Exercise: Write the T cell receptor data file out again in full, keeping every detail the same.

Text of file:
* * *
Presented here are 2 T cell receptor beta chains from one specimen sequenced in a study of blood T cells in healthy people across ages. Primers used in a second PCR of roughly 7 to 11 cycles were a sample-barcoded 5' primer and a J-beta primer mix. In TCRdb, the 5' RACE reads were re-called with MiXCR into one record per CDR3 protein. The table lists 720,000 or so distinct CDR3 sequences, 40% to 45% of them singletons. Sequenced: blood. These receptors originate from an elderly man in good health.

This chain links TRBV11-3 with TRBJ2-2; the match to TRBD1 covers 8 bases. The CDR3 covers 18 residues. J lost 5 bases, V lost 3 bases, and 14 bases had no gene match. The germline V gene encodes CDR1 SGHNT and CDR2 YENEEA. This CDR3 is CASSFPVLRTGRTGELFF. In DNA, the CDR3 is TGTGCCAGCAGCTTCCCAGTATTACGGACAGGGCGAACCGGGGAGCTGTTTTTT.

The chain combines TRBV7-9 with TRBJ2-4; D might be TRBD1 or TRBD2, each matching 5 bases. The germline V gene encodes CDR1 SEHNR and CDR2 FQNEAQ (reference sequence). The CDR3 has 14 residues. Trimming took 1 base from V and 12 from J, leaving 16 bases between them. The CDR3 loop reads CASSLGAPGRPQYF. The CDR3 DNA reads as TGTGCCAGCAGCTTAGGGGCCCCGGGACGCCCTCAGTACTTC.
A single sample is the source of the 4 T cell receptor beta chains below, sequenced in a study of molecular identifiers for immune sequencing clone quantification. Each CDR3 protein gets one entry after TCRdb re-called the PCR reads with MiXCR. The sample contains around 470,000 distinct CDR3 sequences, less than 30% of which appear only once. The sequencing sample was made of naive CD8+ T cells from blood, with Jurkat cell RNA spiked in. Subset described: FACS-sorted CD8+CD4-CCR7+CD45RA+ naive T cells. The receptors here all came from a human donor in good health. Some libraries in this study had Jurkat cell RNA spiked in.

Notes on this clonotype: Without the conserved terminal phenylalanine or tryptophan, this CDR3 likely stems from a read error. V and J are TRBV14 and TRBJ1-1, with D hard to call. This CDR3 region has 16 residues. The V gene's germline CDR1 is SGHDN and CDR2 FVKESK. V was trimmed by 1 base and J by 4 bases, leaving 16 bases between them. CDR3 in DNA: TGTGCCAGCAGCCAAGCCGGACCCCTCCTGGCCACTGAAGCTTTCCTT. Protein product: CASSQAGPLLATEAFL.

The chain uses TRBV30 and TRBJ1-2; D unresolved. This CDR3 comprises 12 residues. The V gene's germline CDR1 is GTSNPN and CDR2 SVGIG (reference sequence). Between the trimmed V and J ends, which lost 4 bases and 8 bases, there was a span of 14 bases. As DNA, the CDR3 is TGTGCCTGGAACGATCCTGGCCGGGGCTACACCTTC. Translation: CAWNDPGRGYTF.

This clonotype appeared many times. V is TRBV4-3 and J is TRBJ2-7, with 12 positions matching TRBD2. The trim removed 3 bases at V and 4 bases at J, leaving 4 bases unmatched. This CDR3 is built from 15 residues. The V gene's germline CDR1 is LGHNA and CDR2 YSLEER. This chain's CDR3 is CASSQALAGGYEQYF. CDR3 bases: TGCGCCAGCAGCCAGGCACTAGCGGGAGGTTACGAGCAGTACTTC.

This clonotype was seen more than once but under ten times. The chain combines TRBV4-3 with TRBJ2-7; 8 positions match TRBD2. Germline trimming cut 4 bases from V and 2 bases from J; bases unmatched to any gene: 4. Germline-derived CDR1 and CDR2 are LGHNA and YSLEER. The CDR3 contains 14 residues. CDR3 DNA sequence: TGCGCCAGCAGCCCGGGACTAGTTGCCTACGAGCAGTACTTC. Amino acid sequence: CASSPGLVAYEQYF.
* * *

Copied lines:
Presented here are 2 T cell receptor beta chains from one specimen sequenced in a study of blood T cells in healthy people across ages. Primers used in a second PCR of roughly 7 to 11 cycles were a sample-barcoded 5' primer and a J-beta primer mix. In TCRdb, the 5' RACE reads were re-called with MiXCR into one record per CDR3 protein. The table lists 720,000 or so distinct CDR3 sequences, 40% to 45% of them singletons. Sequenced: blood. These receptors originate from an elderly man in good health.

This chain links TRBV11-3 with TRBJ2-2; the match to TRBD1 covers 8 bases. The CDR3 covers 18 residues. J lost 5 bases, V lost 3 bases, and 14 bases had no gene match. The germline V gene encodes CDR1 SGHNT and CDR2 YENEEA. This CDR3 is CASSFPVLRTGRTGELFF. In DNA, the CDR3 is TGTGCCAGCAGCTTCCCAGTATTACGGACAGGGCGAACCGGGGAGCTGTTTTTT.

The chain combines TRBV7-9 with TRBJ2-4; D might be TRBD1 or TRBD2, each matching 5 bases. The germline V gene encodes CDR1 SEHNR and CDR2 FQNEAQ (reference sequence). The CDR3 has 14 residues. Trimming took 1 base from V and 12 from J, leaving 16 bases between them. The CDR3 loop reads CASSLGAPGRPQYF. The CDR3 DNA reads as TGTGCCAGCAGCTTAGGGGCCCCGGGACGCCCTCAGTACTTC.
A single sample is the source of the 4 T cell receptor beta chains below, sequenced in a study of molecular identifiers for immune sequencing clone quantification. Each CDR3 protein gets one entry after TCRdb re-called the PCR reads with MiXCR. The sample contains around 470,000 distinct CDR3 sequences, less than 30% of which appear only once. The sequencing sample was made of naive CD8+ T cells from blood, with Jurkat cell RNA spiked in. Subset described: FACS-sorted CD8+CD4-CCR7+CD45RA+ naive T cells. The receptors here all came from a human donor in good health. Some libraries in this study had Jurkat cell RNA spiked in.

Notes on this clonotype: Without the conserved terminal phenylalanine or tryptophan, this CDR3 likely stems from a read error. V and J are TRBV14 and TRBJ1-1, with D hard to call. This CDR3 region has 16 residues. The V gene's germline CDR1 is SGHDN and CDR2 FVKESK. V was trimmed by 1 base and J by 4 bases, leaving 16 bases between them. CDR3 in DNA: TGTGCCAGCAGCCAAGCCGGACCCCTCCTGGCCACTGAAGCTTTCCTT. Protein product: CASSQAGPLLATEAFL.

The chain uses TRBV30 and TRBJ1-2; D unresolved. This CDR3 comprises 12 residues. The V gene's germline CDR1 is GTSNPN and CDR2 SVGIG (reference sequence). Between the trimmed V and J ends, which lost 4 bases and 8 bases, there was a span of 14 bases. As DNA, the CDR3 is TGTGCCTGGAACGATCCTGGCCGGGGCTACACCTTC. Translation: CAWNDPGRGYTF.

This clonotype appeared many times. V is TRBV4-3 and J is TRBJ2-7, with 12 positions matching TRBD2. The trim removed 3 bases at V and 4 bases at J, leaving 4 bases unmatched. This CDR3 is built from 15 residues. The V gene's germline CDR1 is LGHNA and CDR2 YSLEER. This chain's CDR3 is CASSQALAGGYEQYF. CDR3 bases: TGCGCCAGCAGCCAGGCACTAGCGGGAGGTTACGAGCAGTACTTC.

This clonotype was seen more than once but under ten times. The chain combines TRBV4-3 with TRBJ2-7; 8 positions match TRBD2. Germline trimming cut 4 bases from V and 2 bases from J; bases unmatched to any gene: 4. Germline-derived CDR1 and CDR2 are LGHNA and YSLEER. The CDR3 contains 14 residues. CDR3 DNA sequence: TGCGCCAGCAGCCCGGGACTAGTTGCCTACGAGCAGTACTTC. Amino acid sequence: CASSPGLVAYEQYF.